Thank you for your level headed article on the ‘pit bull’ type.  As a owner of a loving, loyal, calm and submissive pet bull, I am always concerned over uninformed, hysterical comments by people who neither know this type of dog or have done any real research.  After rescuing my pet bull, I met with my vet and discussed the care and training needed to help my pet become the best dog possible.  My vet, well known in the field across Canada, told me that the pet bull is a much misunderstood dog – that indeed, this breed is used as a ‘care’ dog in many hospices, is loyal and not any more ‘vicious’ than any other breed.  I’ve been attacked by nasty Chihuahuas, let’s ban them!!  It is the owner, not the breed.  Watch Caesar on “Dog Whisperer”, two of his training dogs,  Daddy and Junior are used, with their calm attitudes, to train  “out of control dogs” (not one pit in the bunch).  Look at the owners and the circumstances before you judge – like a book – you can’t judge a dog by the ‘look’.
Janette (and Stella)

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Nat Gabriela F November 24, 2011 - 10:59

@ Honesty Helps:  You cannot, by any means, make the comparison with the safety of any dog and the safety of an inanimate object.  It’s comparing apples and frogs.  If you want to compare vicious Chihuahuas and vicious Pit Bull like dogs, then do so.  In that respect all Chihuahuas should be banned and killed as well (I have nothing against Chihuahuas. I’m just making a point.).

However, if you do want to go there, then it is human error and negligence that made these cribs/seats dangerous, just as it is human error in the case of a “dangerous” INDIVIDUAL dog. The difference is that with a specific breed we think we can play God.  We don’t have the right to do this.  Yes, there may be bad apples in any breed, even if the human is responsible, just as there will be bad people regardless of how well society has treated them.  We judge individual people and not people as a whole. We should be extending this “courtesy” to all other living things.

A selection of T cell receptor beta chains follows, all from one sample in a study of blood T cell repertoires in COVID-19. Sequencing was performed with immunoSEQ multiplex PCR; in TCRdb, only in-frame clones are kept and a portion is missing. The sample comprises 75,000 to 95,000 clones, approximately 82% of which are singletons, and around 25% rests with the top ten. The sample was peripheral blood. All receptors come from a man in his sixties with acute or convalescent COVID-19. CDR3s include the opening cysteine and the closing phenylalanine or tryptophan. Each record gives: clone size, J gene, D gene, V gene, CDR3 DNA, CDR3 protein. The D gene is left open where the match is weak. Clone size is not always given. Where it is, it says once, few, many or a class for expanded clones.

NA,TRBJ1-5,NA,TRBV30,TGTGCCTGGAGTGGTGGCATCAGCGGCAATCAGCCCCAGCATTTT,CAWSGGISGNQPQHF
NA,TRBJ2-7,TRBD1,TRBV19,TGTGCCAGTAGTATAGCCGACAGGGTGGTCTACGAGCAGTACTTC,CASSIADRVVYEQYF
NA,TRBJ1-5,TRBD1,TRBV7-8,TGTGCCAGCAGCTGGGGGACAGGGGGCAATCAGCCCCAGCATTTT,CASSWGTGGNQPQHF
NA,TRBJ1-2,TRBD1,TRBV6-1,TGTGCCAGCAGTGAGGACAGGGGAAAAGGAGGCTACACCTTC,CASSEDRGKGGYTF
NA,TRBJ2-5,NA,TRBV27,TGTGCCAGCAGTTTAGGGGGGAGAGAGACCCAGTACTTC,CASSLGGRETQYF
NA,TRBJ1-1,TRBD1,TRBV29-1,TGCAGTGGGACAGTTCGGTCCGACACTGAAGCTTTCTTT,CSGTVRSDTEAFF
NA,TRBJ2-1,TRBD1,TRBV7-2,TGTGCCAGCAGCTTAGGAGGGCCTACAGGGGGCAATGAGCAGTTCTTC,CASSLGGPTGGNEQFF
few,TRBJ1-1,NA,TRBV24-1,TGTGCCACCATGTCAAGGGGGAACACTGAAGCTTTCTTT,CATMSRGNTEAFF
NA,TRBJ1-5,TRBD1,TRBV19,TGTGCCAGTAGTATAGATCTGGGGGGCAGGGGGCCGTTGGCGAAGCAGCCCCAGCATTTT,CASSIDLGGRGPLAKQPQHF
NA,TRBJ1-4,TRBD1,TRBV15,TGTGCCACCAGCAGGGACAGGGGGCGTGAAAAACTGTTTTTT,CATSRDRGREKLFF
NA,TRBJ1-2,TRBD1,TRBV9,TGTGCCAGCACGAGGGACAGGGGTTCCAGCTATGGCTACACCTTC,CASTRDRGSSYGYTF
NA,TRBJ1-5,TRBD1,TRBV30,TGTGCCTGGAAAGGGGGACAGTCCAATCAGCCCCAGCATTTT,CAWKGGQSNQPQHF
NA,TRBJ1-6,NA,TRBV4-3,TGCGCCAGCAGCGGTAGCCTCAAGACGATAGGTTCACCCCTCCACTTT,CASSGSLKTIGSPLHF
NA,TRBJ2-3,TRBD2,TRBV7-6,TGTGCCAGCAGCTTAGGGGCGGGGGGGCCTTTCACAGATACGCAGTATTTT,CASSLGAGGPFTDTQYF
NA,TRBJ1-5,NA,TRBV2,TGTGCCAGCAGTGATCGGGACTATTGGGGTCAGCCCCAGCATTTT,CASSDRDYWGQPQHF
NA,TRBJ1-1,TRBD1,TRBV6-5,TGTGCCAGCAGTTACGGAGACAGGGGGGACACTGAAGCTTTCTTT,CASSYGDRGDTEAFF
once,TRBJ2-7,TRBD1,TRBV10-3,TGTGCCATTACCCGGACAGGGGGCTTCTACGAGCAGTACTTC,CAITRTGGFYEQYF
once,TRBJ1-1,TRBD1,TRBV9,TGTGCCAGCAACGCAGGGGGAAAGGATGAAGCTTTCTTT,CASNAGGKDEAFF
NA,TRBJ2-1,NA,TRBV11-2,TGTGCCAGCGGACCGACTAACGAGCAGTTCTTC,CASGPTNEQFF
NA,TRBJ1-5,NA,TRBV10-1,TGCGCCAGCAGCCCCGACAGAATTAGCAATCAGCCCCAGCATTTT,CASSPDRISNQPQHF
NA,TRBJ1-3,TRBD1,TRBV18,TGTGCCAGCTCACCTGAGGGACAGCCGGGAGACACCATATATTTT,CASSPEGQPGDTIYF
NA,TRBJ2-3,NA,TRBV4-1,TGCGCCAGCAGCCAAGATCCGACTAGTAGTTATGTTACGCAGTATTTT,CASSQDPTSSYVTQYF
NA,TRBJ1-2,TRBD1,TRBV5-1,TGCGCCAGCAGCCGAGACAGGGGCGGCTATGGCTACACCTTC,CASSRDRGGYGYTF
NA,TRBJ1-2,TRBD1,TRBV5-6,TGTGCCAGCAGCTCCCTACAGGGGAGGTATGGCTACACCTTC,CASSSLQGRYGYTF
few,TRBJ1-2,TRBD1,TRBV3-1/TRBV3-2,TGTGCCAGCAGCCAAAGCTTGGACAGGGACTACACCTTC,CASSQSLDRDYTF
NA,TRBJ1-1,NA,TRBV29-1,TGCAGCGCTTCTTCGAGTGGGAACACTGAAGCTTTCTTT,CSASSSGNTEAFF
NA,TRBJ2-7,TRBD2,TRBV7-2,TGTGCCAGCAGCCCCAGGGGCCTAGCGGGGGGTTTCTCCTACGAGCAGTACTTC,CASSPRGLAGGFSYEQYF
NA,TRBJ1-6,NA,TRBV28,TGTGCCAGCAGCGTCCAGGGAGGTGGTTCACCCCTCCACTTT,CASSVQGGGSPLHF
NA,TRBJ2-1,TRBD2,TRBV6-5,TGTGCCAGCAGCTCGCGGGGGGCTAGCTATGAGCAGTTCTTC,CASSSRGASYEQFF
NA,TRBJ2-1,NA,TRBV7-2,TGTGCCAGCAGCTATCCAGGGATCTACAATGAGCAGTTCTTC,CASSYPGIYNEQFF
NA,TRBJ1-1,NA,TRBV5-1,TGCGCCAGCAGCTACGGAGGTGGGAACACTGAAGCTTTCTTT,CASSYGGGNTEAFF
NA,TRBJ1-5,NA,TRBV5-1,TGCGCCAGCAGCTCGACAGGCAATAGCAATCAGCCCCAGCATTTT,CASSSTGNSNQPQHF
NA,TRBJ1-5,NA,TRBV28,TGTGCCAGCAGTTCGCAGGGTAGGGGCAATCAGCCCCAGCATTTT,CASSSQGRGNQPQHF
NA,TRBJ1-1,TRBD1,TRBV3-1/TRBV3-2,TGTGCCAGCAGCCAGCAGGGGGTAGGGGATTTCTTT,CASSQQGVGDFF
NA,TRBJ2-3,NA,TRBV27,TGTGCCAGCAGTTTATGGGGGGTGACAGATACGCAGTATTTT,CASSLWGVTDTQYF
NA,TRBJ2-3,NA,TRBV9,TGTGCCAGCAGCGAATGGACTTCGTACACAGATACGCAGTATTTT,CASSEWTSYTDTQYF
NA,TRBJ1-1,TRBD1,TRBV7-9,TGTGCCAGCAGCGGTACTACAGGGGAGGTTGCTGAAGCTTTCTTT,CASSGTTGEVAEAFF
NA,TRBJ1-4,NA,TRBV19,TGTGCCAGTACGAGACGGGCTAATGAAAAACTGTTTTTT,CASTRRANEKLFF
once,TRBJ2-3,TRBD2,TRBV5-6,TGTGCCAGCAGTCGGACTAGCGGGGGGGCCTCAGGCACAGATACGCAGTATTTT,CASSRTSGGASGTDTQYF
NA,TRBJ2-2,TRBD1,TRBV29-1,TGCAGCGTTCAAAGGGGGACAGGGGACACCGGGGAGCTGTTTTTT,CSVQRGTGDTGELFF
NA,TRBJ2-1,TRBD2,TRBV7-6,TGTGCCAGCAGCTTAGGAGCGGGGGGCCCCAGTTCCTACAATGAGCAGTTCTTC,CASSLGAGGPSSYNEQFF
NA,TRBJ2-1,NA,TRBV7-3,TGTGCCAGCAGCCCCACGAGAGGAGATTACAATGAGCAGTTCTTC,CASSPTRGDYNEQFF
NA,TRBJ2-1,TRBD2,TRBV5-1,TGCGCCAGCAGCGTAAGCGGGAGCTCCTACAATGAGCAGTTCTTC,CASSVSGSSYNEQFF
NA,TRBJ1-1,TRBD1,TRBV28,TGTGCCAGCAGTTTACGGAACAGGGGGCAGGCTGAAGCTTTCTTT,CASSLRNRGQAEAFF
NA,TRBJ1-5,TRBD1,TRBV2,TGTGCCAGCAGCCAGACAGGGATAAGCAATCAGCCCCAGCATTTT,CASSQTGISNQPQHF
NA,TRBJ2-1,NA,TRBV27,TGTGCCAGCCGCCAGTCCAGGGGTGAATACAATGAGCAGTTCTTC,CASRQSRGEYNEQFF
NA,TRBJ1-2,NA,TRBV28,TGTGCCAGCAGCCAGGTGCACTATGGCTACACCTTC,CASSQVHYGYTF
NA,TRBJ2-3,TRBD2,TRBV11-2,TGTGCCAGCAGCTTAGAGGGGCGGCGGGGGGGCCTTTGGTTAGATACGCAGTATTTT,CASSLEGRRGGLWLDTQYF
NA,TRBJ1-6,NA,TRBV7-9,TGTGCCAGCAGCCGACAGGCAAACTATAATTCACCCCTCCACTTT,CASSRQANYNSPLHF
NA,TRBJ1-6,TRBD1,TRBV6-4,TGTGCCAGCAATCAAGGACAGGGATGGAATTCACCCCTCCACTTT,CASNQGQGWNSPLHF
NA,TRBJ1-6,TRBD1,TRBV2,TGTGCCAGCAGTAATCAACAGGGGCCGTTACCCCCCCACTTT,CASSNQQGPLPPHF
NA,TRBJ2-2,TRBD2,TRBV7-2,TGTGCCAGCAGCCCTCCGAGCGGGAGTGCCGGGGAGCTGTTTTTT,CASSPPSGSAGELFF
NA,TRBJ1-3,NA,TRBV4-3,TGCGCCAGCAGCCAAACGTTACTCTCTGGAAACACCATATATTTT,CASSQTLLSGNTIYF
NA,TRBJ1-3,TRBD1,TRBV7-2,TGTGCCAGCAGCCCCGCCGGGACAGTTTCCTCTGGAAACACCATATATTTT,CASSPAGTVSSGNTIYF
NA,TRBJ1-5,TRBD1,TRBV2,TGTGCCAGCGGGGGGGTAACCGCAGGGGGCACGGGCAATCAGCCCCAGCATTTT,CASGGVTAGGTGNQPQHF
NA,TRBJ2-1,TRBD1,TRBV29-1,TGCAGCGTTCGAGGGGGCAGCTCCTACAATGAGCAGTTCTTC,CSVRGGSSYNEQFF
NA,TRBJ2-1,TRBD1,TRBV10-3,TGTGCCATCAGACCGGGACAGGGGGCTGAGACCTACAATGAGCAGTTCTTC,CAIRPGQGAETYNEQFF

Most of the people who enforce BSL aren’t even dog savvy, to say the least, and most are afraid of dogs in general.  Trust me, I know and have experienced it.

I would ask YOU to do your homework and at the very least follow the stories of the Mike Vick dogs and see how these dogs have become pillars of society and how they have become ambassadors for their breed.  Look it up on Facebook – The Vicktory Dogs: The Little Engines That Will.  With love, understanding, and responsible ownership, these dogs have excelled beyond anyone’s expectations.

P.S. You are absolutely right about not listening to the myth. Myths are stories told by people who don’t know how to explain things they don’t understand. It is important to remember that a myth is not a fact.

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Michel_T November 24, 2011 - 15:46

You know what’s funny… this sounds a whole lot like the gun control debate…

Instead of holding people accountable for their actions, some find it better (and easier) to just ban this or that ‘thing’

People are using “profiling” when it’s convenient… all the while, they are ignoring the root of the problem.